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The Life of Augustine of Hippo

Part Three: The Pelagian Crisis (411–430)

Edited By Frederick Van Fleteren

The seventeenth century was the century of Saint Augustine. In 1695, Louis Sébastien, Le Nain de Tillemont, finished volume 13 of his Mémoires ecclésiastique, entitled La vie de saint Augustin. The volume consisted of approximately 1200 pages wherein Louis Sébastien gathered from the works of Augustine and elsewhere all extant passages relevant to the biography of Augustine of Hippo. Completed in 1695, the biography was published posthumously in 1700. The work lies in the tradition of Jansenism from Port-Royal and the Leuven. Though an ascetic recluse on the family estate for the last twenty years of his life, he was in touch with important French scholars and the ecclesiastical movements of his time. Louis’ work is the first modern biography of Augustine and the most comprehensive of all Augustinian biographies, even today. Modern authors consult him and frequently adopt his theories without citation. His method exercises influence on contemporary Parisian scholarship on Augustine. This English translation has been divided into three volumes covering three time periods: part 1: birth to episcopal consecration (354–396); part 2: the Donatist controversy (396–411); part 3: the Pelagian controversy (411–430).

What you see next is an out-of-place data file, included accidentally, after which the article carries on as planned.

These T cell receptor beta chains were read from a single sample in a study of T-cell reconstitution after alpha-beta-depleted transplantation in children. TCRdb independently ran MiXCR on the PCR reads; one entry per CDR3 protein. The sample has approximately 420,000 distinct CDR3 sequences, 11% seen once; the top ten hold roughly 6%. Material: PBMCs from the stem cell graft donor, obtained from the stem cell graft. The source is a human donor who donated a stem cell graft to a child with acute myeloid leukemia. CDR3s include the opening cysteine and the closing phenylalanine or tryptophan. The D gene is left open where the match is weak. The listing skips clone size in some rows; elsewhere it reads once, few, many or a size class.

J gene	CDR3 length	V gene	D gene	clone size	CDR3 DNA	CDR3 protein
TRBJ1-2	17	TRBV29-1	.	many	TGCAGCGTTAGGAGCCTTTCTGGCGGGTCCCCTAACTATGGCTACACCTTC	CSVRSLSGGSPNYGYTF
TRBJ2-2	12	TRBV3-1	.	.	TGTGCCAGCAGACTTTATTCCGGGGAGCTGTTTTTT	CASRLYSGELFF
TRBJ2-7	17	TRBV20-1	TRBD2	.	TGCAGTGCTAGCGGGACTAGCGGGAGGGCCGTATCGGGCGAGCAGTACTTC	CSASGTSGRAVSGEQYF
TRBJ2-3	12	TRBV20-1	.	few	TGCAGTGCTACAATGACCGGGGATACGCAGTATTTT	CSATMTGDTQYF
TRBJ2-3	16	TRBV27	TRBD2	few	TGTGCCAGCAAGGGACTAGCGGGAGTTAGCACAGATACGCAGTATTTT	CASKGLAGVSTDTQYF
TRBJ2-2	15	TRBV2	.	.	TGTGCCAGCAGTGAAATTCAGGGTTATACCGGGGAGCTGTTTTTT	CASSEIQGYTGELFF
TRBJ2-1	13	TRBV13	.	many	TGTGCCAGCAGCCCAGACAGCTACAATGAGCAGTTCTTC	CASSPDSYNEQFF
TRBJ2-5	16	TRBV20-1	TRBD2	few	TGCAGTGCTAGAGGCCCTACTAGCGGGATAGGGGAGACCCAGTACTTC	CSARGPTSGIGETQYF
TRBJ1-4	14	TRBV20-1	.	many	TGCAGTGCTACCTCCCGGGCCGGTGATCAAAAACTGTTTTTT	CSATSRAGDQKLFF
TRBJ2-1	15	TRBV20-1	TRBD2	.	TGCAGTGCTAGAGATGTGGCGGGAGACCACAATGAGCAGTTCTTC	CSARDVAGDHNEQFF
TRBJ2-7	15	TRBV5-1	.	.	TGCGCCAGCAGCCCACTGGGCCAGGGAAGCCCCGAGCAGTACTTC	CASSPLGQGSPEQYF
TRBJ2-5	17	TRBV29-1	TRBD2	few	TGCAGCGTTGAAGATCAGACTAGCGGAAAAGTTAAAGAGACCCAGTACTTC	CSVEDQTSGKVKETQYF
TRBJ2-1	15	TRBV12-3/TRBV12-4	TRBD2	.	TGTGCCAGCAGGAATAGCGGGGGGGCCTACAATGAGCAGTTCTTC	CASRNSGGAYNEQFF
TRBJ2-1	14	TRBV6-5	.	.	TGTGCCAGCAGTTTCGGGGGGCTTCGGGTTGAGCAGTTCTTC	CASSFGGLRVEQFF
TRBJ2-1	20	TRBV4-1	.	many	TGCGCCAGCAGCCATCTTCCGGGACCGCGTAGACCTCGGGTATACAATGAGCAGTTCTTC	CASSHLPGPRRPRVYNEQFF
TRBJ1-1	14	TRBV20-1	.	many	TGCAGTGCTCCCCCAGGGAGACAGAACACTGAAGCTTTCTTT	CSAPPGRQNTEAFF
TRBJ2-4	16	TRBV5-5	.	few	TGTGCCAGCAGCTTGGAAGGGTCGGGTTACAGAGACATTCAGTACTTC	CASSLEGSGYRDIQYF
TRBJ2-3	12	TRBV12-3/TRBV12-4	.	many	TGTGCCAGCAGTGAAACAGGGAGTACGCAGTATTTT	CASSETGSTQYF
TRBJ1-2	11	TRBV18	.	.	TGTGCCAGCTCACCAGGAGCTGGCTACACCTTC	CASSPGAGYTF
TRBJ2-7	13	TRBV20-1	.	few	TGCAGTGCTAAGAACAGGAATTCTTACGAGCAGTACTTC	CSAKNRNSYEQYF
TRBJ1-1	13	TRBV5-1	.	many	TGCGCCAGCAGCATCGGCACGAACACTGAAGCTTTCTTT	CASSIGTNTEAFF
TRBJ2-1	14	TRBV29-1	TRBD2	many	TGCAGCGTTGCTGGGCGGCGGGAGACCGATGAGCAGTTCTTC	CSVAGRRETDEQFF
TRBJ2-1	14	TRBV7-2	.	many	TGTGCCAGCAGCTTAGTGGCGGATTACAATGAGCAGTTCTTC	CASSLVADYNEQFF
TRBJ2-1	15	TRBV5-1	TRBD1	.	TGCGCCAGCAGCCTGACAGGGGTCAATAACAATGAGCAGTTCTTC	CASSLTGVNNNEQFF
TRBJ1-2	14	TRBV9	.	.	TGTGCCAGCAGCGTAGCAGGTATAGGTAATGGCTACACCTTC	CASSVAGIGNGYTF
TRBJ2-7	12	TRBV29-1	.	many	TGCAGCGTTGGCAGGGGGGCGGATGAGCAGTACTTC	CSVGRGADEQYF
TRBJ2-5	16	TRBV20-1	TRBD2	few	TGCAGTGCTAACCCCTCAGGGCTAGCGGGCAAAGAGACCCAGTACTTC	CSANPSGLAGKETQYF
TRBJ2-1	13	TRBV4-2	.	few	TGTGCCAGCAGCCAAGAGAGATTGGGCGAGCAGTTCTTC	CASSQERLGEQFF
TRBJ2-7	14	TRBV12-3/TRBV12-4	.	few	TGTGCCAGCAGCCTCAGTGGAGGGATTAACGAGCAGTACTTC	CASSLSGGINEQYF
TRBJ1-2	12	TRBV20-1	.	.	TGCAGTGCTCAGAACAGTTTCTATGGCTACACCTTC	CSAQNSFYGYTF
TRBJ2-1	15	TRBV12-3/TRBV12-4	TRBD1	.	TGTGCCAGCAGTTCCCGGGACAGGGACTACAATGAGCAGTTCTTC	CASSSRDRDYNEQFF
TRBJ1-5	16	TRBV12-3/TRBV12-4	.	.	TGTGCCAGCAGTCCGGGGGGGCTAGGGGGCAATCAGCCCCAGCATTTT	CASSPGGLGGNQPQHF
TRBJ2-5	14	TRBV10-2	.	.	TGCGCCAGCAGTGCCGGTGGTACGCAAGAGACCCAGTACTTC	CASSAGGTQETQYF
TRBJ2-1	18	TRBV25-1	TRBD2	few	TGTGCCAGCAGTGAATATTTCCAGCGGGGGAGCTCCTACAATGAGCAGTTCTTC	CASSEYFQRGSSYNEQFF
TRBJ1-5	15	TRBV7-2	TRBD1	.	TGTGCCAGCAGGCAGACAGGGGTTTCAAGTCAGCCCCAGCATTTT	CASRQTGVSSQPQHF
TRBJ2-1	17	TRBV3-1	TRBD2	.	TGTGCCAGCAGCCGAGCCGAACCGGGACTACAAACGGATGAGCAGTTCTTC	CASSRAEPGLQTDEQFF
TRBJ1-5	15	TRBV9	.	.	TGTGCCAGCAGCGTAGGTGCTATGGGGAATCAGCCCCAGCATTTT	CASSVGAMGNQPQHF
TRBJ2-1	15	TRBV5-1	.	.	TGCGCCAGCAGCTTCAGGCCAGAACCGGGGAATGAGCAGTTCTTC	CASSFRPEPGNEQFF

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Article 248: Timasius and James

Extract

ARTICLE 248

Timasius and James

Augustine had apparently begun to write De natura et gratia as Orosius left Africa. A little while after he had arrived in Palestine Orosius assured them in the presence of Pelagius himself Augustine was responding fully to one of his writings.1 Augustine had been asked to write a treatise by Pelagius’ disciples who had placed this work in his hands. This statement clearly relates to De natura et gratia. At the same time Jerome mentions Augustine’s writing directed against Pelagius which he had not as yet seen.2 In effect Augustine places the composition as the last work among those of which he speaks in Letter 169 at the end of 415.

Pelagius’ disciples at whose request he was writing were Timasius and James, two young men from good families well educated in the sciences from their childhood.3 They had embraced monastic life and had abandoned secular hope through the exhortations of Pelagius himself.4 In 411 Pinianus had delivered a message to Augustine through a monk Timasius.5

When Timasius and James severed themselves from the world through Pelagius they became involved in his errors.6 They listened carefully to his lectures and followed them faithfully.7 In accord with Pelagius’ teaching they accepted his doctrine contrary to the grace which made them Christians.8 Through Augustine’s admonitions God delivered them from the precipice. Instructed through his spirit of charity Timasius and James abandoned Pelagius’ error and submitted to the truth. Thus...

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